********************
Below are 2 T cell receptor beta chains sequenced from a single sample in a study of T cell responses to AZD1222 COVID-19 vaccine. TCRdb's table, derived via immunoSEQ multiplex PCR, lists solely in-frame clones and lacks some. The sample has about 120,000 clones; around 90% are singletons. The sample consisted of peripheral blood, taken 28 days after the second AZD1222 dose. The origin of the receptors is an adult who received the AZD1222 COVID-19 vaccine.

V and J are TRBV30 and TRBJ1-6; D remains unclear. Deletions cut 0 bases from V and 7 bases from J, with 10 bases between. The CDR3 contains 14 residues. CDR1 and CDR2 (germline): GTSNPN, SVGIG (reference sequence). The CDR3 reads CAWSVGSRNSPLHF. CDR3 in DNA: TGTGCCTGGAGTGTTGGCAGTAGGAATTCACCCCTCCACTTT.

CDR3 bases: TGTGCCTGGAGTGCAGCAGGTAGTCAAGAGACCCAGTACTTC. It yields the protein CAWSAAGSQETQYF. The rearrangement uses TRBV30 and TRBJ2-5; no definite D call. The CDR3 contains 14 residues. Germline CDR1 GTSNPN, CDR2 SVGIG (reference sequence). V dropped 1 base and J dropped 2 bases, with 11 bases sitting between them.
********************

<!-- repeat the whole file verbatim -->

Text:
Below are 2 T cell receptor beta chains sequenced from a single sample in a study of T cell responses to AZD1222 COVID-19 vaccine. TCRdb's table, derived via immunoSEQ multiplex PCR, lists solely in-frame clones and lacks some. The sample has about 120,000 clones; around 90% are singletons. The sample consisted of peripheral blood, taken 28 days after the second AZD1222 dose. The origin of the receptors is an adult who received the AZD1222 COVID-19 vaccine.

V and J are TRBV30 and TRBJ1-6; D remains unclear. Deletions cut 0 bases from V and 7 bases from J, with 10 bases between. The CDR3 contains 14 residues. CDR1 and CDR2 (germline): GTSNPN, SVGIG (reference sequence). The CDR3 reads CAWSVGSRNSPLHF. CDR3 in DNA: TGTGCCTGGAGTGTTGGCAGTAGGAATTCACCCCTCCACTTT.

CDR3 bases: TGTGCCTGGAGTGCAGCAGGTAGTCAAGAGACCCAGTACTTC. It yields the protein CAWSAAGSQETQYF. The rearrangement uses TRBV30 and TRBJ2-5; no definite D call. The CDR3 contains 14 residues. Germline CDR1 GTSNPN, CDR2 SVGIG (reference sequence). V dropped 1 base and J dropped 2 bases, with 11 bases sitting between them.